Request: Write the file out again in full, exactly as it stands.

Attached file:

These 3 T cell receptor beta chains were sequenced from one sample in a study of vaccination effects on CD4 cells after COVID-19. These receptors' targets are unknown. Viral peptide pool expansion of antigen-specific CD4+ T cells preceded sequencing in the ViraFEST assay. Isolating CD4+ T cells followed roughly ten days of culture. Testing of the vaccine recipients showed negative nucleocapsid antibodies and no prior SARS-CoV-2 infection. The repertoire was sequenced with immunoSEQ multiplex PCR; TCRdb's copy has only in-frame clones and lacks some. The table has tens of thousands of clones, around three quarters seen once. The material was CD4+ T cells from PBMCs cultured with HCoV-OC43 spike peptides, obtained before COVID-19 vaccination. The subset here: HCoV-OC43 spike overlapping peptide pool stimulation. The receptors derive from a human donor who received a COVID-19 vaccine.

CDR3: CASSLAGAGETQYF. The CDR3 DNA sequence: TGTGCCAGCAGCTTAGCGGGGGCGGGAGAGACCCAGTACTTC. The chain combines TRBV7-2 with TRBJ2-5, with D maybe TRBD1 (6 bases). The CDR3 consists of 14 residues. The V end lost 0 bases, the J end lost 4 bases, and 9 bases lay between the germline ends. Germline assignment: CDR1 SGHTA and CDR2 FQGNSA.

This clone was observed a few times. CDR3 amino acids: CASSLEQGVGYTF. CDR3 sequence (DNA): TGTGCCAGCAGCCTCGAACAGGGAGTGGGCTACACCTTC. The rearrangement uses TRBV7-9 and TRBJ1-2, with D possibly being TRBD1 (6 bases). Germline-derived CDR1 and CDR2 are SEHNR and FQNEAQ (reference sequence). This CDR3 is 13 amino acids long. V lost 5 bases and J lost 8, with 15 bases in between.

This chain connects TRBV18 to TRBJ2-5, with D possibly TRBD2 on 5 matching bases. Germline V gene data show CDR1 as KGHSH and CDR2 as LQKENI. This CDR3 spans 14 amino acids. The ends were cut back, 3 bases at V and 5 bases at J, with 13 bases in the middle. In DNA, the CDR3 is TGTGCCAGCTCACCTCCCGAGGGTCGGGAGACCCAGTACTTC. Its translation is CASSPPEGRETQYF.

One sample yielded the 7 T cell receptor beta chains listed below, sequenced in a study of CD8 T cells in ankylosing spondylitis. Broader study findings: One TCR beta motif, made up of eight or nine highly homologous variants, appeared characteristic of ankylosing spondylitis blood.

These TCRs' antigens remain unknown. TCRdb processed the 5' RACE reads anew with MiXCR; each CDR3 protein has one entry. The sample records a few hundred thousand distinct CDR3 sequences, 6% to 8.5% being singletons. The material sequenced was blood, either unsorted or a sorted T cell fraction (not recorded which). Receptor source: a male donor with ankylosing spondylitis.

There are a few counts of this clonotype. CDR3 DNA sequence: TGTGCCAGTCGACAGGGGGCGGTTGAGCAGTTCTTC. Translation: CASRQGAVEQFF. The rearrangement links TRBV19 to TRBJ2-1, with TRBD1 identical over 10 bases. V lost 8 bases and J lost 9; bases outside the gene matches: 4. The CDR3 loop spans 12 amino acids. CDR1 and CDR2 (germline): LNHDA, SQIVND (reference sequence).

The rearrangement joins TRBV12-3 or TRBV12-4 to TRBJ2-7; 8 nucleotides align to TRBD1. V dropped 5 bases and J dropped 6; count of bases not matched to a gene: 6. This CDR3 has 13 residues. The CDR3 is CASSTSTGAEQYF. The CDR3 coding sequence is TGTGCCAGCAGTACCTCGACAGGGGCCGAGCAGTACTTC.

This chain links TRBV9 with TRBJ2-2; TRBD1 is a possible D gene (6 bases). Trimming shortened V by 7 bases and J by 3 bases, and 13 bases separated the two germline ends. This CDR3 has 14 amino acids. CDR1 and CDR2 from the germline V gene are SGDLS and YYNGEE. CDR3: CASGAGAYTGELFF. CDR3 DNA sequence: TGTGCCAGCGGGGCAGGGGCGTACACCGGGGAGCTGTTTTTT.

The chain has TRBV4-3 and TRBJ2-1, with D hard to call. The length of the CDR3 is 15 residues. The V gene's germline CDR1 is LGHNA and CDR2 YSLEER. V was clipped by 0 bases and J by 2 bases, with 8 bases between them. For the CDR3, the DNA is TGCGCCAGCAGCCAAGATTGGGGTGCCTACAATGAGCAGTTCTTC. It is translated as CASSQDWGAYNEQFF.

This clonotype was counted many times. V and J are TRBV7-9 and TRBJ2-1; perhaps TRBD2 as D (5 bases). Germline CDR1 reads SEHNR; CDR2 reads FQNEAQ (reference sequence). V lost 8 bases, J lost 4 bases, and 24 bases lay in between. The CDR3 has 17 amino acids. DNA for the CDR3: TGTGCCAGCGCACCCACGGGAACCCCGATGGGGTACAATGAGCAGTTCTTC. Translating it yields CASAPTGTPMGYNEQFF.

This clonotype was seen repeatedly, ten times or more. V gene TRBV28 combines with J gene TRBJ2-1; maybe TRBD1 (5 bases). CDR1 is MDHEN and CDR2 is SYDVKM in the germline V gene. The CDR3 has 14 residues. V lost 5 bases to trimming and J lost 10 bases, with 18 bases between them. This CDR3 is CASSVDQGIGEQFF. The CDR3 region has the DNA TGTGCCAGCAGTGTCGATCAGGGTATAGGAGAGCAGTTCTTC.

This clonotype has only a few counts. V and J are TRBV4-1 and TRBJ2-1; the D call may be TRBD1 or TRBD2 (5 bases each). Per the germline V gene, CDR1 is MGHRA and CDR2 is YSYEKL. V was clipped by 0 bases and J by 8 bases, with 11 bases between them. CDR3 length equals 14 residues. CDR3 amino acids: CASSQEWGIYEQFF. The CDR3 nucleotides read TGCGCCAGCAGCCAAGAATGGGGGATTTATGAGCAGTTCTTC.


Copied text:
These 3 T cell receptor beta chains were sequenced from one sample in a study of vaccination effects on CD4 cells after COVID-19. These receptors' targets are unknown. Viral peptide pool expansion of antigen-specific CD4+ T cells preceded sequencing in the ViraFEST assay. Isolating CD4+ T cells followed roughly ten days of culture. Testing of the vaccine recipients showed negative nucleocapsid antibodies and no prior SARS-CoV-2 infection. The repertoire was sequenced with immunoSEQ multiplex PCR; TCRdb's copy has only in-frame clones and lacks some. The table has tens of thousands of clones, around three quarters seen once. The material was CD4+ T cells from PBMCs cultured with HCoV-OC43 spike peptides, obtained before COVID-19 vaccination. The subset here: HCoV-OC43 spike overlapping peptide pool stimulation. The receptors derive from a human donor who received a COVID-19 vaccine.

CDR3: CASSLAGAGETQYF. The CDR3 DNA sequence: TGTGCCAGCAGCTTAGCGGGGGCGGGAGAGACCCAGTACTTC. The chain combines TRBV7-2 with TRBJ2-5, with D maybe TRBD1 (6 bases). The CDR3 consists of 14 residues. The V end lost 0 bases, the J end lost 4 bases, and 9 bases lay between the germline ends. Germline assignment: CDR1 SGHTA and CDR2 FQGNSA.

This clone was observed a few times. CDR3 amino acids: CASSLEQGVGYTF. CDR3 sequence (DNA): TGTGCCAGCAGCCTCGAACAGGGAGTGGGCTACACCTTC. The rearrangement uses TRBV7-9 and TRBJ1-2, with D possibly being TRBD1 (6 bases). Germline-derived CDR1 and CDR2 are SEHNR and FQNEAQ (reference sequence). This CDR3 is 13 amino acids long. V lost 5 bases and J lost 8, with 15 bases in between.

This chain connects TRBV18 to TRBJ2-5, with D possibly TRBD2 on 5 matching bases. Germline V gene data show CDR1 as KGHSH and CDR2 as LQKENI. This CDR3 spans 14 amino acids. The ends were cut back, 3 bases at V and 5 bases at J, with 13 bases in the middle. In DNA, the CDR3 is TGTGCCAGCTCACCTCCCGAGGGTCGGGAGACCCAGTACTTC. Its translation is CASSPPEGRETQYF.

One sample yielded the 7 T cell receptor beta chains listed below, sequenced in a study of CD8 T cells in ankylosing spondylitis. Broader study findings: One TCR beta motif, made up of eight or nine highly homologous variants, appeared characteristic of ankylosing spondylitis blood.

These TCRs' antigens remain unknown. TCRdb processed the 5' RACE reads anew with MiXCR; each CDR3 protein has one entry. The sample records a few hundred thousand distinct CDR3 sequences, 6% to 8.5% being singletons. The material sequenced was blood, either unsorted or a sorted T cell fraction (not recorded which). Receptor source: a male donor with ankylosing spondylitis.

There are a few counts of this clonotype. CDR3 DNA sequence: TGTGCCAGTCGACAGGGGGCGGTTGAGCAGTTCTTC. Translation: CASRQGAVEQFF. The rearrangement links TRBV19 to TRBJ2-1, with TRBD1 identical over 10 bases. V lost 8 bases and J lost 9; bases outside the gene matches: 4. The CDR3 loop spans 12 amino acids. CDR1 and CDR2 (germline): LNHDA, SQIVND (reference sequence).

The rearrangement joins TRBV12-3 or TRBV12-4 to TRBJ2-7; 8 nucleotides align to TRBD1. V dropped 5 bases and J dropped 6; count of bases not matched to a gene: 6. This CDR3 has 13 residues. The CDR3 is CASSTSTGAEQYF. The CDR3 coding sequence is TGTGCCAGCAGTACCTCGACAGGGGCCGAGCAGTACTTC.

This chain links TRBV9 with TRBJ2-2; TRBD1 is a possible D gene (6 bases). Trimming shortened V by 7 bases and J by 3 bases, and 13 bases separated the two germline ends. This CDR3 has 14 amino acids. CDR1 and CDR2 from the germline V gene are SGDLS and YYNGEE. CDR3: CASGAGAYTGELFF. CDR3 DNA sequence: TGTGCCAGCGGGGCAGGGGCGTACACCGGGGAGCTGTTTTTT.

The chain has TRBV4-3 and TRBJ2-1, with D hard to call. The length of the CDR3 is 15 residues. The V gene's germline CDR1 is LGHNA and CDR2 YSLEER. V was clipped by 0 bases and J by 2 bases, with 8 bases between them. For the CDR3, the DNA is TGCGCCAGCAGCCAAGATTGGGGTGCCTACAATGAGCAGTTCTTC. It is translated as CASSQDWGAYNEQFF.

This clonotype was counted many times. V and J are TRBV7-9 and TRBJ2-1; perhaps TRBD2 as D (5 bases). Germline CDR1 reads SEHNR; CDR2 reads FQNEAQ (reference sequence). V lost 8 bases, J lost 4 bases, and 24 bases lay in between. The CDR3 has 17 amino acids. DNA for the CDR3: TGTGCCAGCGCACCCACGGGAACCCCGATGGGGTACAATGAGCAGTTCTTC. Translating it yields CASAPTGTPMGYNEQFF.

This clonotype was seen repeatedly, ten times or more. V gene TRBV28 combines with J gene TRBJ2-1; maybe TRBD1 (5 bases). CDR1 is MDHEN and CDR2 is SYDVKM in the germline V gene. The CDR3 has 14 residues. V lost 5 bases to trimming and J lost 10 bases, with 18 bases between them. This CDR3 is CASSVDQGIGEQFF. The CDR3 region has the DNA TGTGCCAGCAGTGTCGATCAGGGTATAGGAGAGCAGTTCTTC.

This clonotype has only a few counts. V and J are TRBV4-1 and TRBJ2-1; the D call may be TRBD1 or TRBD2 (5 bases each). Per the germline V gene, CDR1 is MGHRA and CDR2 is YSYEKL. V was clipped by 0 bases and J by 8 bases, with 11 bases between them. CDR3 length equals 14 residues. CDR3 amino acids: CASSQEWGIYEQFF. The CDR3 nucleotides read TGCGCCAGCAGCCAAGAATGGGGGATTTATGAGCAGTTCTTC.